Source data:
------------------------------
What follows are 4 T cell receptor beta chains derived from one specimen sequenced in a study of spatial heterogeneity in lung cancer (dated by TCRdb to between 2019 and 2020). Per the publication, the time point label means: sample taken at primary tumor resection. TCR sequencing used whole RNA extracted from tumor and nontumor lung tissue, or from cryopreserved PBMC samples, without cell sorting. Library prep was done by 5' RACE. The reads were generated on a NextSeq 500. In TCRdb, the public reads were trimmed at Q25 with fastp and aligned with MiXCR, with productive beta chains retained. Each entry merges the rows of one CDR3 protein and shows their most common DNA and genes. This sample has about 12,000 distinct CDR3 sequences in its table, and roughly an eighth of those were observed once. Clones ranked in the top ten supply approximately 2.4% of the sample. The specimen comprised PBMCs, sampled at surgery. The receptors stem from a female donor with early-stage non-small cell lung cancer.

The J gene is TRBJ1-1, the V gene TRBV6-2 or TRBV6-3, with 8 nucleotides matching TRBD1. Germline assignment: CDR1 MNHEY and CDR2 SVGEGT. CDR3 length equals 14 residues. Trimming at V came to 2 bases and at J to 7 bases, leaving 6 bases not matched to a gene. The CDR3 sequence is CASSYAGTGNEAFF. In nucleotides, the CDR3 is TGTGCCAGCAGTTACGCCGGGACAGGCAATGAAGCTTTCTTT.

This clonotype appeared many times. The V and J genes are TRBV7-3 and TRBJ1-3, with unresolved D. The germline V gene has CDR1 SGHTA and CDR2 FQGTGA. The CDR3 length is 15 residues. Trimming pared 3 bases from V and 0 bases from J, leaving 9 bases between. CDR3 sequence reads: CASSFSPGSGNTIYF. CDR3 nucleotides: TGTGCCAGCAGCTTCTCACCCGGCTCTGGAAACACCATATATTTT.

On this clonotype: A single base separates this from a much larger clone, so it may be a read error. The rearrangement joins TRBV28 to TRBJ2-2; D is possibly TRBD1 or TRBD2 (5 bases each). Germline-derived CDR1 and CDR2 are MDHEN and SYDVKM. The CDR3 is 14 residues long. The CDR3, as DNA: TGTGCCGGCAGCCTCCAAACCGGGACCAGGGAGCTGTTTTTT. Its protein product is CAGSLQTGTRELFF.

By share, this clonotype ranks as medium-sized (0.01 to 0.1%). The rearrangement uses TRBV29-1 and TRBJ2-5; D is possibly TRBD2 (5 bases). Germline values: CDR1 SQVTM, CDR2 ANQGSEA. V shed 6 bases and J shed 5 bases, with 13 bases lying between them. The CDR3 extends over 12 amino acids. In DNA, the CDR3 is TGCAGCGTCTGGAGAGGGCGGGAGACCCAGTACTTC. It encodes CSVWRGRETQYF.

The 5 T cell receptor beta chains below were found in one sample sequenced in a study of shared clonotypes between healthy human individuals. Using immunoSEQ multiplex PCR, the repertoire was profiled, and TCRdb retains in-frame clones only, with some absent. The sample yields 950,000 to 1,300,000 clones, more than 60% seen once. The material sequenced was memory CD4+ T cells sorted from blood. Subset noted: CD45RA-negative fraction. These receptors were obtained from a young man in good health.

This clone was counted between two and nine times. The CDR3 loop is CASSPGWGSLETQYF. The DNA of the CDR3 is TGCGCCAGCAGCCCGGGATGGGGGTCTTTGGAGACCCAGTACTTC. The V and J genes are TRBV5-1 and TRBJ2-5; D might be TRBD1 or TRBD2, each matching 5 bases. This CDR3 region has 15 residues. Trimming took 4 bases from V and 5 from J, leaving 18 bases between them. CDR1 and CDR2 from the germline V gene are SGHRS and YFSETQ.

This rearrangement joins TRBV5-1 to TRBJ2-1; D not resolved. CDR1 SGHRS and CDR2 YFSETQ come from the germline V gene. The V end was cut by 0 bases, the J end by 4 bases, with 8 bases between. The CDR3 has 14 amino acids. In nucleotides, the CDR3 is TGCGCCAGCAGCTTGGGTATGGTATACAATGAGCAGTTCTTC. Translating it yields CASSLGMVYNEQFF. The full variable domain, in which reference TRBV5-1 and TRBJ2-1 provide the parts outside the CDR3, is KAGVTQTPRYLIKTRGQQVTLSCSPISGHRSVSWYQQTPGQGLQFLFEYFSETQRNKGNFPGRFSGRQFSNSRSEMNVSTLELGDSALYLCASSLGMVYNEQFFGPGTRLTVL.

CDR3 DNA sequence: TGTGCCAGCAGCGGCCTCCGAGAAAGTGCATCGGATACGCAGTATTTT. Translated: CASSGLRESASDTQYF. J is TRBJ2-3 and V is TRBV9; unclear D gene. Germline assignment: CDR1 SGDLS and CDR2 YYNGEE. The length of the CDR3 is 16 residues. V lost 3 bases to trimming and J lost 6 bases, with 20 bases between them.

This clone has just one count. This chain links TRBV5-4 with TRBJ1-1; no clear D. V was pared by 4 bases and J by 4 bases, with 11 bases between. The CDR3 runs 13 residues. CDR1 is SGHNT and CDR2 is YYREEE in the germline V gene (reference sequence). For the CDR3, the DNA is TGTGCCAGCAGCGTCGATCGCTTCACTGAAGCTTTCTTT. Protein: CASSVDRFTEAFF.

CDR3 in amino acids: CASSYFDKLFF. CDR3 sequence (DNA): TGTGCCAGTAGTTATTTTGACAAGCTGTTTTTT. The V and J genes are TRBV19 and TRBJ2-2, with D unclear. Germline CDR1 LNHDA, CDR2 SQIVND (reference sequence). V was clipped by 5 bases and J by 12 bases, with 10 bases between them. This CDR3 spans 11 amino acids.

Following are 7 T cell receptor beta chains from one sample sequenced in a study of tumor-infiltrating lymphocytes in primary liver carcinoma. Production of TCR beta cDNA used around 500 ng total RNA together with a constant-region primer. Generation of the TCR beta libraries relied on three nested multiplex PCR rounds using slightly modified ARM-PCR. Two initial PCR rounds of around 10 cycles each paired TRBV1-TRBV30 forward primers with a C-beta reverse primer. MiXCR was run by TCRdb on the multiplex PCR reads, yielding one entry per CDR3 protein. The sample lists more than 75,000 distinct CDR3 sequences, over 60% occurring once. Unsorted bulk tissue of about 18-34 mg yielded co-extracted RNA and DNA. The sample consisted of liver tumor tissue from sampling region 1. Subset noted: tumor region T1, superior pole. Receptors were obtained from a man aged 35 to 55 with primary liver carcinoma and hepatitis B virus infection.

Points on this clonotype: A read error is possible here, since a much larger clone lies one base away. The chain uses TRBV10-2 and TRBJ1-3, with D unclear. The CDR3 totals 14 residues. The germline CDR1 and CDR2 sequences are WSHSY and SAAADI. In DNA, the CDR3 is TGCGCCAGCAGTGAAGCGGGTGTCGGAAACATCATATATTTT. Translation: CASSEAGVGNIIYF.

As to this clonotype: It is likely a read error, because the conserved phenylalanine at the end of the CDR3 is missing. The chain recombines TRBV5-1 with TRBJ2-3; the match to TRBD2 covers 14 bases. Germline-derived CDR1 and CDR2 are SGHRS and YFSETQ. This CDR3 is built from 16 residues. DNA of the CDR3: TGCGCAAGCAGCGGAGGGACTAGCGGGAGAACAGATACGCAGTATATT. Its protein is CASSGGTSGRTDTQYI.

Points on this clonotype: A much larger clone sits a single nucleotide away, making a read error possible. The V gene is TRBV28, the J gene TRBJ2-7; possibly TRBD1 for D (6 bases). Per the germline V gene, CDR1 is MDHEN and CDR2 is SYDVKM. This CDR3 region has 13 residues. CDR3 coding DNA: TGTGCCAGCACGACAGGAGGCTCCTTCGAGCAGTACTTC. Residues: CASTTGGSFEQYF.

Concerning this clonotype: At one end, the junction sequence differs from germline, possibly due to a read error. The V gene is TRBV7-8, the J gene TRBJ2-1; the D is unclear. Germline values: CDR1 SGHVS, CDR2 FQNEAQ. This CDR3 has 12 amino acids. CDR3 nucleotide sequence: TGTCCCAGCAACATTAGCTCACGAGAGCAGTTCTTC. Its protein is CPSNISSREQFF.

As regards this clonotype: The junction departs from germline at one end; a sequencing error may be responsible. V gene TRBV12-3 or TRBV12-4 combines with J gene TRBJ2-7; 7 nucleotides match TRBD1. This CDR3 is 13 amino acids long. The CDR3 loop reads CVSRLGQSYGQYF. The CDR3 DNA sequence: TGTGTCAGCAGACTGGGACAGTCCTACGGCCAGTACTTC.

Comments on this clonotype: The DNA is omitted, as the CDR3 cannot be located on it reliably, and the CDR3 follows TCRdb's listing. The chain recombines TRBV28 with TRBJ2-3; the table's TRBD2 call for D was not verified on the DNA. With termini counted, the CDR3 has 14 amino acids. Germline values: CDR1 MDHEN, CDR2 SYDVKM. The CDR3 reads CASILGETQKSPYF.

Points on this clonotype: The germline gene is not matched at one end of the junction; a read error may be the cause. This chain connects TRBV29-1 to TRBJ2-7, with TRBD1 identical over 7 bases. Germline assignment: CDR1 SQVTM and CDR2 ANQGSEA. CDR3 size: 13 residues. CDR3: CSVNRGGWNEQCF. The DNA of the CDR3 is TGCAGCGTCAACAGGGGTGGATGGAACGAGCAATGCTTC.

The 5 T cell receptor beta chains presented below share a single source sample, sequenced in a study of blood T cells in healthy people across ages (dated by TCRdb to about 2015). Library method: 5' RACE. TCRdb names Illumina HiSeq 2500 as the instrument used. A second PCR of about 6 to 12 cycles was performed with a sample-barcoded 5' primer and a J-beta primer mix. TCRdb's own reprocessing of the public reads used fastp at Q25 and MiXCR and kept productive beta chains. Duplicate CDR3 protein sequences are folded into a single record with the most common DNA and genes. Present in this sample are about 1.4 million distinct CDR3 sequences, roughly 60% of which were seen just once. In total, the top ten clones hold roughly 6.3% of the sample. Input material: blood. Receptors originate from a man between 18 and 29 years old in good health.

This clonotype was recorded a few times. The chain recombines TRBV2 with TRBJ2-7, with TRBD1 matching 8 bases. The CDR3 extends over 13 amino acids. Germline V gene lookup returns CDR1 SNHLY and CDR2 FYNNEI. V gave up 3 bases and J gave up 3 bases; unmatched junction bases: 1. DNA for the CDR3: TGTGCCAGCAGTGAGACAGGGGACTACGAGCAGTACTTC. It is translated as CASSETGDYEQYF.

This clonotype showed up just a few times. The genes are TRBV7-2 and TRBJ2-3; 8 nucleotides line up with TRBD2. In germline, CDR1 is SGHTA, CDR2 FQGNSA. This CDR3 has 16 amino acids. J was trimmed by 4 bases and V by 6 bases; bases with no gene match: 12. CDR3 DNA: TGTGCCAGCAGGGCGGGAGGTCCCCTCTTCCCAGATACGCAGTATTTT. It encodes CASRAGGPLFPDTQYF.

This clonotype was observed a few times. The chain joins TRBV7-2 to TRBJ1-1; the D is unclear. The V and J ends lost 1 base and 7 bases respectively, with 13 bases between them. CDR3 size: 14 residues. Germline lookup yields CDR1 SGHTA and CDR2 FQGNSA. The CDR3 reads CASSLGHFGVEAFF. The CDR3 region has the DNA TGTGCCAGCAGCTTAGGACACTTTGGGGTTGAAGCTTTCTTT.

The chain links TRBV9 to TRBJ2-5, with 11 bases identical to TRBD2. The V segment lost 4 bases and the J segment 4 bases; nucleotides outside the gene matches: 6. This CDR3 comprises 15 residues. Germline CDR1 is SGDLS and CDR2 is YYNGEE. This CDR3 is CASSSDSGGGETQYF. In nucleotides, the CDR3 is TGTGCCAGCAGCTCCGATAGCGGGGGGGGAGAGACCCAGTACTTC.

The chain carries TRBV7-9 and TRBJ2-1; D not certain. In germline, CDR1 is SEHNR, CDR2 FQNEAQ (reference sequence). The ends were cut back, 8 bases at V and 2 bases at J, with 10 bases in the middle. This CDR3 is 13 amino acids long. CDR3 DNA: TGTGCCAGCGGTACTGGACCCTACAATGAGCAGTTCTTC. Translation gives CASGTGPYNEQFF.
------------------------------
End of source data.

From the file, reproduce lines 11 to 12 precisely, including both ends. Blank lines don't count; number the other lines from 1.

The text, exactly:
CDR3 in amino acids: CASSYFDKLFF. CDR3 sequence (DNA): TGTGCCAGTAGTTATTTTGACAAGCTGTTTTTT. The V and J genes are TRBV19 and TRBJ2-2, with D unclear. Germline CDR1 LNHDA, CDR2 SQIVND (reference sequence). V was clipped by 5 bases and J by 12 bases, with 10 bases between them. This CDR3 spans 11 amino acids.

Following are 7 T cell receptor beta chains from one sample sequenced in a study of tumor-infiltrating lymphocytes in primary liver carcinoma. Production of TCR beta cDNA used around 500 ng total RNA together with a constant-region primer. Generation of the TCR beta libraries relied on three nested multiplex PCR rounds using slightly modified ARM-PCR. Two initial PCR rounds of around 10 cycles each paired TRBV1-TRBV30 forward primers with a C-beta reverse primer. MiXCR was run by TCRdb on the multiplex PCR reads, yielding one entry per CDR3 protein. The sample lists more than 75,000 distinct CDR3 sequences, over 60% occurring once. Unsorted bulk tissue of about 18-34 mg yielded co-extracted RNA and DNA. The sample consisted of liver tumor tissue from sampling region 1. Subset noted: tumor region T1, superior pole. Receptors were obtained from a man aged 35 to 55 with primary liver carcinoma and hepatitis B virus infection.